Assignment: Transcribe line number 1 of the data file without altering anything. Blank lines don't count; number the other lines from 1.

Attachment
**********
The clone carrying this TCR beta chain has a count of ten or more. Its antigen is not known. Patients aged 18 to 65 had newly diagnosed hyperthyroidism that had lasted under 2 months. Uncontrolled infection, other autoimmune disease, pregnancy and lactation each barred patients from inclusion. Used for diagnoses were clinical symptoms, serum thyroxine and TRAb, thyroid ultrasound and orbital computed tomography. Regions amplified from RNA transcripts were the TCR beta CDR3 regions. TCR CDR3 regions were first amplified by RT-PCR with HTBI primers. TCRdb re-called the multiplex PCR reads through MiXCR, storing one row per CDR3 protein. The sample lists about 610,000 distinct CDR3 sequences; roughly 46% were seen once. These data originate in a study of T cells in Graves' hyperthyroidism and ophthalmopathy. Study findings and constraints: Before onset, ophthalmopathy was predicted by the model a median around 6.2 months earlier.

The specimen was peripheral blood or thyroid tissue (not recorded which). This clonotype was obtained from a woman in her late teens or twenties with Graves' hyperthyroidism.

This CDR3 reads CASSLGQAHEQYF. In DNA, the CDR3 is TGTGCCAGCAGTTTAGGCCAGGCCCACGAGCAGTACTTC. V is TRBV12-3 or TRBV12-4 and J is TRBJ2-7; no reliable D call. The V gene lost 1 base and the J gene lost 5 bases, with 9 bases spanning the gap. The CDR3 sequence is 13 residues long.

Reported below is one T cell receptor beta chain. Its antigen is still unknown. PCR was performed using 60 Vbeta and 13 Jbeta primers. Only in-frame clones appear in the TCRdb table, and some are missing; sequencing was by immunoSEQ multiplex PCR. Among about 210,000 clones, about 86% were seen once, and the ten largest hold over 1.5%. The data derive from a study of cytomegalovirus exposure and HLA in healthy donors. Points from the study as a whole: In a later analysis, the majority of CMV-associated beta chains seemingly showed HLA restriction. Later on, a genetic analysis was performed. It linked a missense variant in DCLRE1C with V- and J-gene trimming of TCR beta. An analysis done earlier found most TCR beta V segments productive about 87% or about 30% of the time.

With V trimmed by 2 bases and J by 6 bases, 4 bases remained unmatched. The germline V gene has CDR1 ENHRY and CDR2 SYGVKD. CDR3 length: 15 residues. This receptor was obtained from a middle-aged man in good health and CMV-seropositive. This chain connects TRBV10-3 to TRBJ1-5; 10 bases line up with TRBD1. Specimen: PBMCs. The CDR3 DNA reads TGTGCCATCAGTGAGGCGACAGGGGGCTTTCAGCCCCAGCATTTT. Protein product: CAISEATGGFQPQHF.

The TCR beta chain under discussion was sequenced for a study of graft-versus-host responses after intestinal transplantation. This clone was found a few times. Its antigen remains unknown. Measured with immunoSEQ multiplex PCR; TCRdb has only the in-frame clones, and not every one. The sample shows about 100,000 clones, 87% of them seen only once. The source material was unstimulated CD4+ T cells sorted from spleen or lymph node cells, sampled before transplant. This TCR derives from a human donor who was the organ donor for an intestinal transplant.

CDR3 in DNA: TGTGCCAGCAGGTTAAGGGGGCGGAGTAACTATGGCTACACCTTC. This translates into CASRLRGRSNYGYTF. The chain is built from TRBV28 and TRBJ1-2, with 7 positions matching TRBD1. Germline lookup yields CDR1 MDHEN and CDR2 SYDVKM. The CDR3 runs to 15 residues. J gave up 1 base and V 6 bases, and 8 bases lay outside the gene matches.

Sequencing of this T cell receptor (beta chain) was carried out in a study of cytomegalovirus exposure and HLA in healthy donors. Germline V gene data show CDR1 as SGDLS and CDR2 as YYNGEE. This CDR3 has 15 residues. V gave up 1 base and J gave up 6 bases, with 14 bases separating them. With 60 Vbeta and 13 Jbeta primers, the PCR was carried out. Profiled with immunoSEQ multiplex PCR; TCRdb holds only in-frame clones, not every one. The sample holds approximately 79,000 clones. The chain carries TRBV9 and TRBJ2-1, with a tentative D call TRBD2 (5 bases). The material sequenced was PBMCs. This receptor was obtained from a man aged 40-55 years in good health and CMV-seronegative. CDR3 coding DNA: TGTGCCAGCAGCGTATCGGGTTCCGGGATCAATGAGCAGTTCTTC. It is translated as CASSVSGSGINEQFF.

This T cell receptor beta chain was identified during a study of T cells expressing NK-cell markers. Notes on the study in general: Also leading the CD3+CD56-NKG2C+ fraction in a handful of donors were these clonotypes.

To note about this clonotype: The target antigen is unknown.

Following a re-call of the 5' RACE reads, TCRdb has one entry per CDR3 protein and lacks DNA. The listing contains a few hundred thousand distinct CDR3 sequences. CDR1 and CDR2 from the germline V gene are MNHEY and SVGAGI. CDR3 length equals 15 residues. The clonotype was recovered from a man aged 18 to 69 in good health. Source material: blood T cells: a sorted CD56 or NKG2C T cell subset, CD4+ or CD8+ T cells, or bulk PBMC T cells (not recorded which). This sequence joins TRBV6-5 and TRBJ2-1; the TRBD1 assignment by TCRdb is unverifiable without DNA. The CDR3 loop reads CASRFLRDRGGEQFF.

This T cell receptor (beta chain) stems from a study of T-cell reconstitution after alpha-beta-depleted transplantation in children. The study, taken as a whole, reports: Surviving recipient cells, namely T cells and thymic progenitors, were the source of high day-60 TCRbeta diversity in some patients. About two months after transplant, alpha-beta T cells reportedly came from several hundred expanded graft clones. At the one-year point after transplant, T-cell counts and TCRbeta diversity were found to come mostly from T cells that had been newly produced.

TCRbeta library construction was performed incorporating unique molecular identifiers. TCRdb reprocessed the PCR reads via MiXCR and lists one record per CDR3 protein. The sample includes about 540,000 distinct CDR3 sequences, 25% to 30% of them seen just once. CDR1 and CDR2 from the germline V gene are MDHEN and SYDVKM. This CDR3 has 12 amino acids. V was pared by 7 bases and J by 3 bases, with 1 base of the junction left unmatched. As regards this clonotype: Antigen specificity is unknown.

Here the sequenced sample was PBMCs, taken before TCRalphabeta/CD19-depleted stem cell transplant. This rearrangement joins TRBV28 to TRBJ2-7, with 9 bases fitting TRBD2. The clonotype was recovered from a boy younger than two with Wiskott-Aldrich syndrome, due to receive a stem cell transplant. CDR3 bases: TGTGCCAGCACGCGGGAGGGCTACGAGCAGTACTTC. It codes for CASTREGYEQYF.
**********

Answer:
The clone carrying this TCR beta chain has a count of ten or more. Its antigen is not known. Patients aged 18 to 65 had newly diagnosed hyperthyroidism that had lasted under 2 months. Uncontrolled infection, other autoimmune disease, pregnancy and lactation each barred patients from inclusion. Used for diagnoses were clinical symptoms, serum thyroxine and TRAb, thyroid ultrasound and orbital computed tomography. Regions amplified from RNA transcripts were the TCR beta CDR3 regions. TCR CDR3 regions were first amplified by RT-PCR with HTBI primers. TCRdb re-called the multiplex PCR reads through MiXCR, storing one row per CDR3 protein. The sample lists about 610,000 distinct CDR3 sequences; roughly 46% were seen once. These data originate in a study of T cells in Graves' hyperthyroidism and ophthalmopathy. Study findings and constraints: Before onset, ophthalmopathy was predicted by the model a median around 6.2 months earlier.